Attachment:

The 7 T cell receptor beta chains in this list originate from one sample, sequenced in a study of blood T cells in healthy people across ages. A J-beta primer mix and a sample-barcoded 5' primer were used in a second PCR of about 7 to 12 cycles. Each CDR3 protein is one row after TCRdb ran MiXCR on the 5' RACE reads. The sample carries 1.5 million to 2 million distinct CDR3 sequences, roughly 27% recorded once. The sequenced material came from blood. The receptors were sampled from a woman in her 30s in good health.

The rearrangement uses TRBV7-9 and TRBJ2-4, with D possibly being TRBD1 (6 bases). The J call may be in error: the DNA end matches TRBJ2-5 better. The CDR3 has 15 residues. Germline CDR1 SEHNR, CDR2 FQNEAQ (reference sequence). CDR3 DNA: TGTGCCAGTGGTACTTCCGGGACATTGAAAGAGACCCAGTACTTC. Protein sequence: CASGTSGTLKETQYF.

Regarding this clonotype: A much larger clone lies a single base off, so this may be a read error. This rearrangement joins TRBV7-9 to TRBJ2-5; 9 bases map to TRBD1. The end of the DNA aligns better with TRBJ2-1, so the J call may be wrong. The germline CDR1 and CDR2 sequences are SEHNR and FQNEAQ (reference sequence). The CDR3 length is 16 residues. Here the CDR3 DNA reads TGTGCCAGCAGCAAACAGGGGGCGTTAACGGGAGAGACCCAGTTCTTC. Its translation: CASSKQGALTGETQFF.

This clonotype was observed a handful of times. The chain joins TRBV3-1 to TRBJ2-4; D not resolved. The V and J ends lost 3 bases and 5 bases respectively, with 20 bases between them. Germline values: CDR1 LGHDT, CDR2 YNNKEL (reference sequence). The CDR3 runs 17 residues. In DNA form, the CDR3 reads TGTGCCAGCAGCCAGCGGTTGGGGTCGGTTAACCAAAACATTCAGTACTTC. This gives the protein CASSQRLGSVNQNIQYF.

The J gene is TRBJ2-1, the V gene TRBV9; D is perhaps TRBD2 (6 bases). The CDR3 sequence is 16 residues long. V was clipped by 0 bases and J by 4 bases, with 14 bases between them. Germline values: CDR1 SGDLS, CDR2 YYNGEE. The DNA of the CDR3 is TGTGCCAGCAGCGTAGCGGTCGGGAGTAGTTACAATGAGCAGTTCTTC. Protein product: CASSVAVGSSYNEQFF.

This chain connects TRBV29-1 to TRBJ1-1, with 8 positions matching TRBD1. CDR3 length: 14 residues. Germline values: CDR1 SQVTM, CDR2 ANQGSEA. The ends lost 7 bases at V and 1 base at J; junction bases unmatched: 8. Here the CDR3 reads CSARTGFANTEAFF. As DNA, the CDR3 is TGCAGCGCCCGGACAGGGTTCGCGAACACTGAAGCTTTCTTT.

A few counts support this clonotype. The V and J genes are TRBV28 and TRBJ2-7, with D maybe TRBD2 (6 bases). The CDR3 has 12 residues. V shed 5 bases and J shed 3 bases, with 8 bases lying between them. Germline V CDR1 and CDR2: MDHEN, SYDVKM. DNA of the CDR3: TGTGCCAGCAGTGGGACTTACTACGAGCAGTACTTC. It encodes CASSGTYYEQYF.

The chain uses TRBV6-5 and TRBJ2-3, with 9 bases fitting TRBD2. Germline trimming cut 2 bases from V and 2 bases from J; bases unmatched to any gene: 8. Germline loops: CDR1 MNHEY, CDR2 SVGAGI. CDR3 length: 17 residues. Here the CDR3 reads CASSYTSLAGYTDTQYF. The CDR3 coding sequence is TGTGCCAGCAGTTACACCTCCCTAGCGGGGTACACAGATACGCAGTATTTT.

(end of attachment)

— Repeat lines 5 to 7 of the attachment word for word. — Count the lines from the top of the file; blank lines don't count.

The J gene is TRBJ2-1, the V gene TRBV9; D is perhaps TRBD2 (6 bases). The CDR3 sequence is 16 residues long. V was clipped by 0 bases and J by 4 bases, with 14 bases between them. Germline values: CDR1 SGDLS, CDR2 YYNGEE. The DNA of the CDR3 is TGTGCCAGCAGCGTAGCGGTCGGGAGTAGTTACAATGAGCAGTTCTTC. Protein product: CASSVAVGSSYNEQFF.

This chain connects TRBV29-1 to TRBJ1-1, with 8 positions matching TRBD1. CDR3 length: 14 residues. Germline values: CDR1 SQVTM, CDR2 ANQGSEA. The ends lost 7 bases at V and 1 base at J; junction bases unmatched: 8. Here the CDR3 reads CSARTGFANTEAFF. As DNA, the CDR3 is TGCAGCGCCCGGACAGGGTTCGCGAACACTGAAGCTTTCTTT.

A few counts support this clonotype. The V and J genes are TRBV28 and TRBJ2-7, with D maybe TRBD2 (6 bases). The CDR3 has 12 residues. V shed 5 bases and J shed 3 bases, with 8 bases lying between them. Germline V CDR1 and CDR2: MDHEN, SYDVKM. DNA of the CDR3: TGTGCCAGCAGTGGGACTTACTACGAGCAGTACTTC. It encodes CASSGTYYEQYF.